Updated: Apr 19, 2021
“Sought through prayer and meditation to improve our conscious contact with God, as we understood God, praying only for knowledge of God’s will for us and the power to carry that out.”
— STEP 11
For a year now, we’ve gone through Richard Rohr’s book Breathing Under Water with Jonathan and I taking turns discussing each chapter. For me, Ch 11 is one of the highpoints of the book, so I’m glad to share my “take-aways” with you.
Let’s start with the phrase “conscious contact with God.”
The Twelve Steps are a spiritual pathway. Working the steps gives me opportunity to experience God or “God-moments.” With Step 11, however, I’m invited to go from occasional “ah ha” moments to a regular, conscious contact with God - what I call “in-the-moment” awareness of God. And if I am living one day at a time or one moment at a time as the 12 Steps teach me to do, being aware of God’s presence in my life becomes the norm.
According to Step 11, improving one’s conscious contact with God comes through regular practice of prayer and meditation. As a child, I had the concept that God lived somewhere else, far away in heaven. And that God might (or might not depending on how I behaved) come closer through my efforts of prayer. As Rohr says, "Prayer was something you did when you otherwise felt helpless.” Now I’ve come to understand that God is always near, as close as my very breath. I, however, am not always expecting God to be there. That is where meditation comes in. I confess, much of my prayer practice has been me talking at God. With meditation or contemplative prayer, however, the focus is on quietly sitting with God. The purpose is to slow down and look at what IS. Honest reality.
As Rohr says in his direct manner: Let me tell you something very important, and something that Step 11 was able to recognize quite well. The word prayer, which Bill Wilson [founder of Alcoholics Anonymous] rightly juxtaposes with the word meditation, is a code word for an entirely different way of processing life. When you “pray,” you are supposed to take off one “thinking cap” and put on another “thinking cap” that will move you from an egocentric perspective to a soul-centric perspective.”
With Step 11 prayer and meditation we are practicing a new approach to life, a way that “believes there is a Power greater than ourselves who can restore us to sanity” (Step 2). A way that moves us away from self-centered thinking into God’s broader, wiser perspective.
Continuing in his direct manner, Rohr says:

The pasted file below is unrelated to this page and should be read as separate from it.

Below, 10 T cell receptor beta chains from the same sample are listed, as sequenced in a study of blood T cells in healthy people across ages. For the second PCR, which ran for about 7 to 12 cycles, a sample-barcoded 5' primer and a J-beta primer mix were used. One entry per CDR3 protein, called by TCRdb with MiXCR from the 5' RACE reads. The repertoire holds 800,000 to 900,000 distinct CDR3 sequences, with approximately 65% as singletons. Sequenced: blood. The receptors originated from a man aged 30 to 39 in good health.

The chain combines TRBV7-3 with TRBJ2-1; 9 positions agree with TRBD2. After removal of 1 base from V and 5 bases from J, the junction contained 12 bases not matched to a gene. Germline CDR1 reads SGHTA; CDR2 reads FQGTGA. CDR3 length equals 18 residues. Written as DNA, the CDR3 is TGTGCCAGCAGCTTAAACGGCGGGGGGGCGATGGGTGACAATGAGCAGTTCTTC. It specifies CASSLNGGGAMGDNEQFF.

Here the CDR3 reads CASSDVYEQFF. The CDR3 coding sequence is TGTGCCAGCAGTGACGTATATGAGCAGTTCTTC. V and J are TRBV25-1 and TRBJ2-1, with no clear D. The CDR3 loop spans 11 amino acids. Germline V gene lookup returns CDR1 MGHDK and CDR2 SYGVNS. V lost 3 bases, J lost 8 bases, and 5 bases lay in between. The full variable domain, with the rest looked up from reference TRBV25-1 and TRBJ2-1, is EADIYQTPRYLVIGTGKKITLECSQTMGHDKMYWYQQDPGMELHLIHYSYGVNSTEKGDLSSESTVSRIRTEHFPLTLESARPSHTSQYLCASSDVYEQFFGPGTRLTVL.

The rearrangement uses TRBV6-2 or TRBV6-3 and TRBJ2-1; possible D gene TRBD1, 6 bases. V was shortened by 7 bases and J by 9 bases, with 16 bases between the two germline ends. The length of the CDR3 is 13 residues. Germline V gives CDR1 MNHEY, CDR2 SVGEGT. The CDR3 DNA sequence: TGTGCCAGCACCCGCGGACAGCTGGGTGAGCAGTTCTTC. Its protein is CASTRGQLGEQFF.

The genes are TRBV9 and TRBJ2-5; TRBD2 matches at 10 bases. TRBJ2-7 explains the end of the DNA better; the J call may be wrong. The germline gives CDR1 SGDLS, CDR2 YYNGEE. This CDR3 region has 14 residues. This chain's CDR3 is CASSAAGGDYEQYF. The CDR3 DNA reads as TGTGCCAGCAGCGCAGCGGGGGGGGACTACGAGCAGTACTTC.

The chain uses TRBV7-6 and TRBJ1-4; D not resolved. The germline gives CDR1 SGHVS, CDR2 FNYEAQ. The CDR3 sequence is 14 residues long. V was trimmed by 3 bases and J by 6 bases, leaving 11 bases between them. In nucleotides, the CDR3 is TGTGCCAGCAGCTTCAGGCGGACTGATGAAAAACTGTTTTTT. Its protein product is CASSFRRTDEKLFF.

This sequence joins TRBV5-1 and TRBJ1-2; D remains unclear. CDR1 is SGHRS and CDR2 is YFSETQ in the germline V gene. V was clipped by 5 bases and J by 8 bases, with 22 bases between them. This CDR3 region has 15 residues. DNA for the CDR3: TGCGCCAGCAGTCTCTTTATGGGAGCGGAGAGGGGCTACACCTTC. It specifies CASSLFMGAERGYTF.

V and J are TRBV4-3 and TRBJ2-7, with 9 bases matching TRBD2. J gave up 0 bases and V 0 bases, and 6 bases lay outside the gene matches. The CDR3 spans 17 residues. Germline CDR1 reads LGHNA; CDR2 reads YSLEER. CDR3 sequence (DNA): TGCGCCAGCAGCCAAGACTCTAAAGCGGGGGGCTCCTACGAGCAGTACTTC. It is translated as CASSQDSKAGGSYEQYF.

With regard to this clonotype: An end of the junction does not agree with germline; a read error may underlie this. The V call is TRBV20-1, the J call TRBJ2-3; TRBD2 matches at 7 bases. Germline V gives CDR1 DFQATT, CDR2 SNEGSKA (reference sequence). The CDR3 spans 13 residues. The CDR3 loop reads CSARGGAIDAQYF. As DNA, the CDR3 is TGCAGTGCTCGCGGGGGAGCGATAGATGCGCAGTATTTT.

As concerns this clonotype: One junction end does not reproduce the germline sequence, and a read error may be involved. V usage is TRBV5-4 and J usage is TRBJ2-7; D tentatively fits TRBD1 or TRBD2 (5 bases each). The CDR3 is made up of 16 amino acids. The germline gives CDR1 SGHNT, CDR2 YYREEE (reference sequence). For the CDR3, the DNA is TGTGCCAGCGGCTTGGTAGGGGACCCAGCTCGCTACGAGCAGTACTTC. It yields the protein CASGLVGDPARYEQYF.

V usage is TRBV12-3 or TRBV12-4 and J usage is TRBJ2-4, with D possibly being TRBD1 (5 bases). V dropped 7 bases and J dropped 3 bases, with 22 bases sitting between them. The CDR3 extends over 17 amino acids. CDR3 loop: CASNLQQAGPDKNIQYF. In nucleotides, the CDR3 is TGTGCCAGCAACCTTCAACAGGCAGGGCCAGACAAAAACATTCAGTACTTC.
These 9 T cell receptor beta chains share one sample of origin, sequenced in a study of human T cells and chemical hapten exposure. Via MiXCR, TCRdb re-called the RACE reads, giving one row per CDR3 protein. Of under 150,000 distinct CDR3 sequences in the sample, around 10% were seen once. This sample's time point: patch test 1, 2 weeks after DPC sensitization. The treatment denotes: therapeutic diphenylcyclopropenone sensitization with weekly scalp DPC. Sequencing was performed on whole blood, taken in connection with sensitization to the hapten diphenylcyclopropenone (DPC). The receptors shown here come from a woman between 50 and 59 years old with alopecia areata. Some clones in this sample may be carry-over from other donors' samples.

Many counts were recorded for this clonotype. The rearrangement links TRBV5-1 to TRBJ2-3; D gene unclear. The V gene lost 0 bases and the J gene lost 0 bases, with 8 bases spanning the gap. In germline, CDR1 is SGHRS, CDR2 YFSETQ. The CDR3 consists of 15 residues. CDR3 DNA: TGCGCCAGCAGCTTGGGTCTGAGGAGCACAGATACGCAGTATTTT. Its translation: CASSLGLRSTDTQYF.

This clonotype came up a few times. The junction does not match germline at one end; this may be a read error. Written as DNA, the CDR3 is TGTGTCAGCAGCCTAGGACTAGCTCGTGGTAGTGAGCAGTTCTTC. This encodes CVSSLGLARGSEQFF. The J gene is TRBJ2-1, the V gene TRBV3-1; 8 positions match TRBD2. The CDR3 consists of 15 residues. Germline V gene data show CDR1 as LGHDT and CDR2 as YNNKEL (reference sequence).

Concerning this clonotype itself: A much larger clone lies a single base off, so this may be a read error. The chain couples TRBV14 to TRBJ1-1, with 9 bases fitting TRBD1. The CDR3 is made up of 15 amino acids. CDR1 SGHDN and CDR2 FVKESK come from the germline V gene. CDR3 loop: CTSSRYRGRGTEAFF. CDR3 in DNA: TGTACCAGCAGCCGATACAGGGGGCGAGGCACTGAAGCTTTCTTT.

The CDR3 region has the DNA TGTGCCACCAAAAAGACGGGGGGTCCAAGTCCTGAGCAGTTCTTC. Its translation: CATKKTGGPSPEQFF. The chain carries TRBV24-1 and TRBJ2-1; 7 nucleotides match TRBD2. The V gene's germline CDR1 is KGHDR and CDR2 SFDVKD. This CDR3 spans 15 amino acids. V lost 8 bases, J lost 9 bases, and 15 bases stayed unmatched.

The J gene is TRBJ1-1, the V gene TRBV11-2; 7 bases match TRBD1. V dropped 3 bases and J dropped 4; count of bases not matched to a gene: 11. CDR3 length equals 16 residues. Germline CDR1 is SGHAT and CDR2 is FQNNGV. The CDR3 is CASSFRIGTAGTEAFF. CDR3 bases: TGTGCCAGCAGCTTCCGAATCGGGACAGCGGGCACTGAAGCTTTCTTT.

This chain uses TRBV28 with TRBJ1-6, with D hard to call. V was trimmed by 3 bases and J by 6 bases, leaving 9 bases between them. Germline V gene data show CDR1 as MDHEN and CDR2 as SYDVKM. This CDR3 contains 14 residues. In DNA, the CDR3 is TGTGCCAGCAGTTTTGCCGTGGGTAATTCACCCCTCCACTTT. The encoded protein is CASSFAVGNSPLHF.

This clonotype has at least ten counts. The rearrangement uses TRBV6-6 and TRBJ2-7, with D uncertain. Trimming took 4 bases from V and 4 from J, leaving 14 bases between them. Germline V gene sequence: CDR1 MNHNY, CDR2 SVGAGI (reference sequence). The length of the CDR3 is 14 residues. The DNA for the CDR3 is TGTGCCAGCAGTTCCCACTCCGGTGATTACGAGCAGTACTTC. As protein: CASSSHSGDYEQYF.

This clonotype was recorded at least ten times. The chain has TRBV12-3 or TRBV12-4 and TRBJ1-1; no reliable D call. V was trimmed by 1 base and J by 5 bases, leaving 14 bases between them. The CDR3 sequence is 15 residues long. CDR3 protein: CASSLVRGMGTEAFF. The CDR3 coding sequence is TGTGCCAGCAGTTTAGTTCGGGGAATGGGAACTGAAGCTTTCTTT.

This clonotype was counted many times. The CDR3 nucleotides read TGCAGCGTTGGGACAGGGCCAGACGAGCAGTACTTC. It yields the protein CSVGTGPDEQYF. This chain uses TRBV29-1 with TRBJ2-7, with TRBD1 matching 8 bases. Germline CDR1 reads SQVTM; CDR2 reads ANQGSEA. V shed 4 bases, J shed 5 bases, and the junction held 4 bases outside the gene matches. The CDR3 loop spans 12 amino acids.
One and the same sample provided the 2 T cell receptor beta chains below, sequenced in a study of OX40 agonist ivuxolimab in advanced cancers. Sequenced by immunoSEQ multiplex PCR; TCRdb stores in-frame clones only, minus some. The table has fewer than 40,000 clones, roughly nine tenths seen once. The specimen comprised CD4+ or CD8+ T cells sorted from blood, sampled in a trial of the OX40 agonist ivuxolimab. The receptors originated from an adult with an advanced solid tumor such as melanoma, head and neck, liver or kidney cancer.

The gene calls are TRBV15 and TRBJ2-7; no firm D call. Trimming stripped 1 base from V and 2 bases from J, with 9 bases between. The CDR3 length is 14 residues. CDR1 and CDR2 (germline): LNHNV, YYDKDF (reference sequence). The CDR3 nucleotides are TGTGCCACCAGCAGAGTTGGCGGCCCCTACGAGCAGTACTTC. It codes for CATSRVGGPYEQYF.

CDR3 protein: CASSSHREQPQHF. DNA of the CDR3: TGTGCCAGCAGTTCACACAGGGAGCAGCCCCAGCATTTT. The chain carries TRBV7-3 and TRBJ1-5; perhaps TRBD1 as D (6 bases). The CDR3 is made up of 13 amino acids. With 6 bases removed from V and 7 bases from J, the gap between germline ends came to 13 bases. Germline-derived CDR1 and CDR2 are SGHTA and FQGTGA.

“In what is commonly called prayer, you and your hurts, needs, and perspectives are still the central reference point … God can help you get what you want, which is still a self-centered desire, instead of God’s much better role—which is to help you know what you really desire.”
I love that last line! It is truly hopeful. Can I really believe that God wants to give me the desires of my heart? Do I believe that my real desires could be good, that they would line up with God’s will? And isn’t this a great thought – God wants to help me know what I really desire. I think that is a path to becoming real – to being at home in my own skin. And I call that “recovery.”
Again Rohr says it in a clear, direct manner, “In short, prayer is not about changing God, but being willing to let God change us, or as Step 11 says, ‘praying only for the knowledge of his will.’” Doing God’s will does not have to be a struggle of constantly going against our own grain. Rohr’s point is that a growing awareness of and connection to God changes us from the inside out. God’s perspective, God’s thoughts, God’s ways become our own. It is as if our internal wiring gets a “reset.” Doing God’s will becomes natural. As they say in AA circles, “just do the next right thing.”
Building on that idea, Rohr says: “If you are able to switch minds to the mind of Christ, your prayer [ie. praying only for the knowledge of God’s will] has already been answered! That new mind knows, understands, accepts, and sees correctly, widely, and wisely. Its prayers are always answered because they are, in fact, the prayers of God too … The heartfelt desire to do the will of God is, in fact, the truest will of God. At that point, God has won, and the ego has lost, and your prayer has already been answered."
So, Step 11 wisdom is the wisdom of slowing down often enough and long enough to know that God is present right here, right now. This is in line with the wisdom of Psalm 46:10 which invites us to “Be still and know that I am God.” God is not far away in some distant heaven. God is already here. Prayer, meditation and stillness help me to show up. As Richard Rohr says, “Prayer is an exercise in divine participation—you opting in and God always there!"